The road to Obamacare enrollment runs through City Hall.
The Obama administration is relying on friendly mayors to coordinate enrollment efforts, circumvent tricky state politics and put a local stamp on the vast federal law. Health and Human Services Secretary Kathleen Sebelius has stood alongside mayors in at least seven cities in the past three weeks as she has taken the sign-up message across the country and rubbed elbows with dozens of other mayors at a recent conference in Washington.
“We’re the fourth-largest market in the United States,” Dallas Mayor Mike Rawlings said after bantering with Sebelius in the hallway at the January meeting of the U.S. Conference of Mayors. “A lot of uninsured and underinsured folks.”
To allies, the strategy is a no-brainer. Cities are where the people are. Mayors know them best.
“Washington is about as popular as snow in July in most of these cities, any place, really,” said Clarence Anthony, executive director of the National League of Cities. “The mayors are going to have a lot more impact in talking about [Obamacare] than people from Washington, including — and I hate to say this — the secretary or the president.”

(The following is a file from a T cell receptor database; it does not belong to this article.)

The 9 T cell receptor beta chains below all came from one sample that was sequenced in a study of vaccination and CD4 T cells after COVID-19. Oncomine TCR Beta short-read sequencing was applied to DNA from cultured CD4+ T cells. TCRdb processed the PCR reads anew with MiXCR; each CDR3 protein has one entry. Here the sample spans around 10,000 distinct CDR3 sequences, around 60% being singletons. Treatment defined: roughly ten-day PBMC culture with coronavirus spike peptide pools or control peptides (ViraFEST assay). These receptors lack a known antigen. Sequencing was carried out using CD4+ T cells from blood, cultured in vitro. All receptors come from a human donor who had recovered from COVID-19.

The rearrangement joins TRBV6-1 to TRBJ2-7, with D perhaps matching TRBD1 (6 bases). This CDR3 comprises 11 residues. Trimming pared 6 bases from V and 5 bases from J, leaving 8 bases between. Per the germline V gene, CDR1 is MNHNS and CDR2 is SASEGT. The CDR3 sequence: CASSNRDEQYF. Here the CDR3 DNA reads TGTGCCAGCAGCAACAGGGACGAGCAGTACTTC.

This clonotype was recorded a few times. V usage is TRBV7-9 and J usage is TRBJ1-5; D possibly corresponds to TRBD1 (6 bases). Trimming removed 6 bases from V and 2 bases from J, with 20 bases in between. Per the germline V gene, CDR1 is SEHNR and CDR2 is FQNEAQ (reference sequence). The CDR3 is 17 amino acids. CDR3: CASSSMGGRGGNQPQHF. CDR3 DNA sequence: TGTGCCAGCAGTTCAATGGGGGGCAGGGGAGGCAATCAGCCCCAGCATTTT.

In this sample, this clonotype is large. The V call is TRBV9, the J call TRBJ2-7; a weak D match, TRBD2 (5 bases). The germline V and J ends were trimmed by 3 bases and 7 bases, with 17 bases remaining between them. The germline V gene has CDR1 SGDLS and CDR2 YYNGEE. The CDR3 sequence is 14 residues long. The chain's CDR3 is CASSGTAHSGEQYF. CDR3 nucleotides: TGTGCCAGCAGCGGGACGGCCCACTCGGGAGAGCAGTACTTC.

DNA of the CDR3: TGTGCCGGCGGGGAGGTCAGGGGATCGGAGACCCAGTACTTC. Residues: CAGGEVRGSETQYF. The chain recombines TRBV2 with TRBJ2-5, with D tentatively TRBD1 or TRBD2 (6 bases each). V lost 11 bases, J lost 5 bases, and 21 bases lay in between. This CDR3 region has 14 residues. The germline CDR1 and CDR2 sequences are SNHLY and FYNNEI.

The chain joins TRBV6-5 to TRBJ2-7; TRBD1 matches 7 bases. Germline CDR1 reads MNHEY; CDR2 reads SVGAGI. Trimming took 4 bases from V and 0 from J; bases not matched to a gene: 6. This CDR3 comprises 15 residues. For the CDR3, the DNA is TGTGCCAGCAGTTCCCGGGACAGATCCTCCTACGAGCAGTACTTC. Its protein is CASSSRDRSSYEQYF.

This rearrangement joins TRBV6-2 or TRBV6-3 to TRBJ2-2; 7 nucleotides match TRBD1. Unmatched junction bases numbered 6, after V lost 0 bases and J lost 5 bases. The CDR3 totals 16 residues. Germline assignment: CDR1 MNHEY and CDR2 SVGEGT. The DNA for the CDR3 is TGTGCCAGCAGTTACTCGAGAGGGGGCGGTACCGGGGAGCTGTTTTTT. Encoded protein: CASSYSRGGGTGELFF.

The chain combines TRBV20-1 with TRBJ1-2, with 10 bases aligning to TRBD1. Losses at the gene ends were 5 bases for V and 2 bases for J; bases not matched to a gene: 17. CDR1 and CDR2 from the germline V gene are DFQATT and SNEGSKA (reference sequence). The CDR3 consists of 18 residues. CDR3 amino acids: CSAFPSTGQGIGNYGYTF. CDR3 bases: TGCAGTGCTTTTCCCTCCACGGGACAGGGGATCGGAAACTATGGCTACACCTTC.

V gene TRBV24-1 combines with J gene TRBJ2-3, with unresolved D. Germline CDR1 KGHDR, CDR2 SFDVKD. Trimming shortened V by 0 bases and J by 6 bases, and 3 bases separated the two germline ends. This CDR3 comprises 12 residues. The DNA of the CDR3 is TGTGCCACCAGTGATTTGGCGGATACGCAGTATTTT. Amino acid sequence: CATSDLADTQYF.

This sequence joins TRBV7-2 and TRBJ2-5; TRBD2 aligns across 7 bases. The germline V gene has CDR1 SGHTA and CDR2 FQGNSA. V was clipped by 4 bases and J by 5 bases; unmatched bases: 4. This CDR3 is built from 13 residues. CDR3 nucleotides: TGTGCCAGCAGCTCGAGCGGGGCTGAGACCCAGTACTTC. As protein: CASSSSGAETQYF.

And the biggest cities tend to skew Democratic, making mayors in those cities natural allies to carry the Obama administration’s message, even in more conservative states. The White House has also reached out to local media and state officials to get the message beyond the Beltway.
An HHS official said municipal leaders in 21 regions have been tapped to develop what they’re calling “coordinating tables” — partnerships between elected officials, local advocates and national organizations, working to get people enrolled in Obamacare coverage by March 31, when the first year’s sign-up season ends.